Writing in The Nation, Seattle city council member Kshama Sawant tells the story of a movement of local activists “on the cusp of winning a historic victory against Jeff Bezos.”
On July 1, the Seattle City Council voted 7–2 in its Budget Committee for an Amazon Tax that would raise more than $200 million annually. The tax will apply to the top three percent of corporations, with Amazon paying the largest share, and will go toward a major expansion of affordable housing in a city with sky-high rents and a long history of racist gentrification.
Yesterday afternoon, the city council made it official, passing the tax by the same 7–2 veto-proof margin. The measure will take effect January 1st. Even so, as Charles Woodman writes for the Seattle edition of Patch, passage of the bill, called “Jump Start Seattle,” will fund needed services now. As Woodman explains, “Councilmembers will work to set aside $86 million to be given for coronavirus relief for small businesses, immigrants and refugee support programs, housing and food security. That money will then be replenished by the JumpStart Seattle tax raised next year.”
The tax, adds Woodman, applies to “corporations whose payrolls reach over $7 million annually. Even then, the tax is only applied to individual payrolls for employees who make more than $150,000 each year. Depending on how more much those employees make, their employers will be taxed between 0.7 and 2.4 percent of their pay.”
This is a story with an almost unbelievable number of twists and turns. The tech-fueled economy of Seattle is well known for its shortage of affordable housing, so, in 2018, community housing activists sought to get city council approval to levy a small tax on the businesses that were fueling gentrification.
An initial measure passed by a city council committee back in 2018 on a 5–4 vote would have assessed a $500 per full-time employee tax on employers with over $20 million in revenue and would raise $86 million. But a 5–4 vote meant that the mayor could stop the legislation with a veto. As a compromise, the $500 tax was scaled back to $275 and was slated to raise $47 million a year, with a sunset provision after five years. That measure passed on a unanimous 9–0 vote—and that, you might think, was that.
The measure was called the “Amazon tax” because Amazon is so large that the firm would end up paying about 20 percent of the tax, or $10 million a year. Still, for a firm with $280 billion in sales, $10 million—or even the $50 million over five years that was slated to be collected—is chump change. Surely, Amazon wouldn’t object to such a small fee in its home city. Indeed, before 2018 was over, the firm gave $97.5 million to housing nonprofits nationwide. A year later, Amazon also donated $8 million to a Seattle housing nonprofit.
But this was never about the money. It was about power. And, so, Amazon and its allies fought. Threatening to leave Seattle—a laughable threat if there ever was one—and paying to collect petition signatures to hold a city referendum on the tax, less than one month later, the very same city council that had voted 9 to 0 to approve the tax reversed it on a 7–2 vote. At the time, NPQ asked, “Might Amazon’s petition tactic come back to bite it?” And now it has.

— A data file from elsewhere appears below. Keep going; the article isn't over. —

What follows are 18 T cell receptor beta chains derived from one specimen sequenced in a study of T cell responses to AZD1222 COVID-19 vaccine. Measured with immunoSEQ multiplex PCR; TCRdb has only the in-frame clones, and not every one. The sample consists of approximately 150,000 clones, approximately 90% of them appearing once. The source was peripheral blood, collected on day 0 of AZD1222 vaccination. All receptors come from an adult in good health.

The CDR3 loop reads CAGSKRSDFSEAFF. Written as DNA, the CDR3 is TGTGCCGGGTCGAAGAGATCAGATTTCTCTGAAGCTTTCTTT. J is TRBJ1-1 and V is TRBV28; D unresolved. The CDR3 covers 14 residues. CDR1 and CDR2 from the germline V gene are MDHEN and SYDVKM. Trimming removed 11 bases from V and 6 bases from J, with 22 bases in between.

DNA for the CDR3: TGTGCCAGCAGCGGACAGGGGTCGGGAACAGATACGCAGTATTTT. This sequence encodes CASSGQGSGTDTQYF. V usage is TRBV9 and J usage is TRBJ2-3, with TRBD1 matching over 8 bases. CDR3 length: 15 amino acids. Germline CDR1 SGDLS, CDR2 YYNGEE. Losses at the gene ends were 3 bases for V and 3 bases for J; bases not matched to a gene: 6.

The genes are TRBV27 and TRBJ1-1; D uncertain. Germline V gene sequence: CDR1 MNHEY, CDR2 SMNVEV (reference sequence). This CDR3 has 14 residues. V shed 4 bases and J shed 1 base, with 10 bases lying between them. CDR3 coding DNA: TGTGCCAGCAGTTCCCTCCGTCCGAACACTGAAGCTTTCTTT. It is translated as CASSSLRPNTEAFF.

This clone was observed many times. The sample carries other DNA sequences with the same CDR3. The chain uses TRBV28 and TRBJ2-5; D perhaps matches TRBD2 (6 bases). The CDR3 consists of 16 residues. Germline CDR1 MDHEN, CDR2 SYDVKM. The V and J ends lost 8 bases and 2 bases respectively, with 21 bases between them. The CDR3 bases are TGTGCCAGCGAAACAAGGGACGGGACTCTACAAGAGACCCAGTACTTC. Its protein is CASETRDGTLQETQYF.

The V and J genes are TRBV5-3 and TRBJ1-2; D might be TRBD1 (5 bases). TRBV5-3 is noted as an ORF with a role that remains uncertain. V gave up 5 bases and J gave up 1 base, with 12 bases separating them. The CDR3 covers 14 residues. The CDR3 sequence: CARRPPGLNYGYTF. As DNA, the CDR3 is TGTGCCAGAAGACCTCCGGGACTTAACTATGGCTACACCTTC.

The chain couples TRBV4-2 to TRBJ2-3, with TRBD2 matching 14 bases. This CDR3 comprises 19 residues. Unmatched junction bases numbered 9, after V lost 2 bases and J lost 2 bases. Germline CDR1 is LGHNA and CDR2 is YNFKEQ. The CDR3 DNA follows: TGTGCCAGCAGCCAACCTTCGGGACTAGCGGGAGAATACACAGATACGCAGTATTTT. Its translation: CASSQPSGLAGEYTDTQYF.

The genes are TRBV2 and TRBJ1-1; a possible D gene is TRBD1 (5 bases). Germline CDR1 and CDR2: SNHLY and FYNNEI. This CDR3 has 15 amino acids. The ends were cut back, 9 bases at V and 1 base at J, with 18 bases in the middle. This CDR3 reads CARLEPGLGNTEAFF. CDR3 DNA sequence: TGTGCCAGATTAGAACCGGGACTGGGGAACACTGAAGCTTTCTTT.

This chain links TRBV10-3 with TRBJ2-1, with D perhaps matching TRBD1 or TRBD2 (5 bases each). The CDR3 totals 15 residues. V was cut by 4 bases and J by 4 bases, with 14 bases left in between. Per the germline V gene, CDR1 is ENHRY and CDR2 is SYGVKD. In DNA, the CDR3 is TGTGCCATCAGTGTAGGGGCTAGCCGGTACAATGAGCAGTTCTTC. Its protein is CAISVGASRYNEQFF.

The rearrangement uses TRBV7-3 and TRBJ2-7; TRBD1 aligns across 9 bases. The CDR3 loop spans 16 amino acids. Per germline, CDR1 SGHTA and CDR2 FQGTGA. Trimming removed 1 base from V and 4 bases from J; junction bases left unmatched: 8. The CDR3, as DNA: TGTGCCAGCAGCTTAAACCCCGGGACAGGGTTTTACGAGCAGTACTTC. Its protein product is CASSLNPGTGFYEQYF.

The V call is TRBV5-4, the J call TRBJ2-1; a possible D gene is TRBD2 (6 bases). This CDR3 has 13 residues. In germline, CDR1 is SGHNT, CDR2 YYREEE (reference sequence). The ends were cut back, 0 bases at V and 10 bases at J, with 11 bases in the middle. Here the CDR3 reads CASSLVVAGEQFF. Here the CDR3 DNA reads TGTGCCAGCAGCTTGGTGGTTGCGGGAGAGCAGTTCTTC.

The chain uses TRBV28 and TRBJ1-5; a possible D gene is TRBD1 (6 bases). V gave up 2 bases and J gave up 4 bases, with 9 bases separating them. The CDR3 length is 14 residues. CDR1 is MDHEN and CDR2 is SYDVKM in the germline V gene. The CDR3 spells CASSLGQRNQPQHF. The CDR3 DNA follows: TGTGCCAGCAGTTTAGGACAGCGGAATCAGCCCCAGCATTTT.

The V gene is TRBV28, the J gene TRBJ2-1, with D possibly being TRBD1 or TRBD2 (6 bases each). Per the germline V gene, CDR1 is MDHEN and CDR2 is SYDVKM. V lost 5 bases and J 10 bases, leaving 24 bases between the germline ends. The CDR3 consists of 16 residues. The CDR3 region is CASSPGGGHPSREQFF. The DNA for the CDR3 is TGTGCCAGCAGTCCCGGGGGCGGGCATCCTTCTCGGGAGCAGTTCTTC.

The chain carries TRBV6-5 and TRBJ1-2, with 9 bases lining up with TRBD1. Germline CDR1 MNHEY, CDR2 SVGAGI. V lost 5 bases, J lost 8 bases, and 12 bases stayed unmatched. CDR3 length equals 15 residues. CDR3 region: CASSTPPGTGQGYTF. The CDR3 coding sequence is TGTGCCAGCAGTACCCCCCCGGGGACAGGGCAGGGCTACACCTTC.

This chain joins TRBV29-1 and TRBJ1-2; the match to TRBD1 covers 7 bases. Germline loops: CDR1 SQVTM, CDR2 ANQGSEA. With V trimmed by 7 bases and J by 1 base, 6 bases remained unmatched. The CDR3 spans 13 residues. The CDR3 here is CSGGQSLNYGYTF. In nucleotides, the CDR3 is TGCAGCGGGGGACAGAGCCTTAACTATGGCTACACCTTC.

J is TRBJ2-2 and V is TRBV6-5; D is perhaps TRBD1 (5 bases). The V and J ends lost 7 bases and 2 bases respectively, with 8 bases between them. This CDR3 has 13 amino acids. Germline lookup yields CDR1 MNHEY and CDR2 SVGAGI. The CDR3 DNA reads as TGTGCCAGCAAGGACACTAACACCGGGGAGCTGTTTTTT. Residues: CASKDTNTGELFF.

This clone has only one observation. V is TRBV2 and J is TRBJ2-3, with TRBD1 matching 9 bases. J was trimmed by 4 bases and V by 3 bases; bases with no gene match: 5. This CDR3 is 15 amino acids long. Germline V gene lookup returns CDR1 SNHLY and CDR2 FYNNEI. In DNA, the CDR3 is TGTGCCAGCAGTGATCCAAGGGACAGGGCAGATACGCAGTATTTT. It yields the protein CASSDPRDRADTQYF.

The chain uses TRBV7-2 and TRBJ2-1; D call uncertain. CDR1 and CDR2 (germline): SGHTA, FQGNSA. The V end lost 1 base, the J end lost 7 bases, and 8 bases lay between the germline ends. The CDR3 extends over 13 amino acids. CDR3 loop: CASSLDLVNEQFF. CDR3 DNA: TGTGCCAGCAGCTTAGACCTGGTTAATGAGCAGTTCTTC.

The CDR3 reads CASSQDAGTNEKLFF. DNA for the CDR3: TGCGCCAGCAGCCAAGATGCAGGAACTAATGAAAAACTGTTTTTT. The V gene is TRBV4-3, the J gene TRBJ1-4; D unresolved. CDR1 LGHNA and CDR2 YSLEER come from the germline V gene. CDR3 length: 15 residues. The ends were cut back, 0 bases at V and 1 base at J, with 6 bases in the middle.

In the intervening two years, a number of developments occurred:
First, San Francisco in November 2018 passed a ballot measure that raised five times as much money as the Seattle measure would have, this time with the backing of a major tech employer, Salesforce.
Second, Amazon in November 2019 tried to buy a City Council more to its liking—and failed spectacularly. Sawant, the Seattle city council socialist and a housing tax campaign leader, was among those targeted. In the campaign, Sawant was outspent in political action committee money by $617,592 for her opponent versus the $2,060 she raised. Sawant won anyway.
This then led to desperate measures. Maybe Amazon and others could get King County to step in. That failed, too. The tax formula approved yesterday by the Seattle City Council is estimated to raise $214 million a year—over four times the payment level that the 2018 measure would have required.
But don’t shed too many tears for Amazon, whose stock price just hit $3,000 per share, a value that lifts the net worth of CEO Jeff Bezos to $172 billion, “a new record that pushes his financial wealth back above its levels prior to his divorce settlement last year,” reports GeekWire.
For her part, Sawant credits the Black Lives Matter uprising, along with broad working class organizing as two key steps that led to city council approval.
“The legitimacy of the status quo has been utterly smashed by the protest movement, the pandemic, and the deepening crisis of capitalism,” Sawant writes in The Nation. “In Seattle, Tax Amazon was widely taken up at the Justice for George Floyd protests where we gathered 20,000 signatures in 20 days.”
Sawant calls the victory the most important political achievement in the city since Seattle passed a $15 minimum wage back in 2014. She adds that she hopes, like the Fight for $15 campaign, that the business tax for housing proves to have a broader national impact.
“We hope that once again we can inspire working people and youth nationally and globally to spread this victory to other cities and regions,” Sawant explains. “We will do everything in our power to assist in this crucial fight against the billionaire class that is attempting to force working people to pay for the current crisis of capitalism with massive budget cuts. Our rallying cry everywhere must be, ‘NO to austerity under this pandemic and recession! Tax big business, not working people!’”—Steve Dubb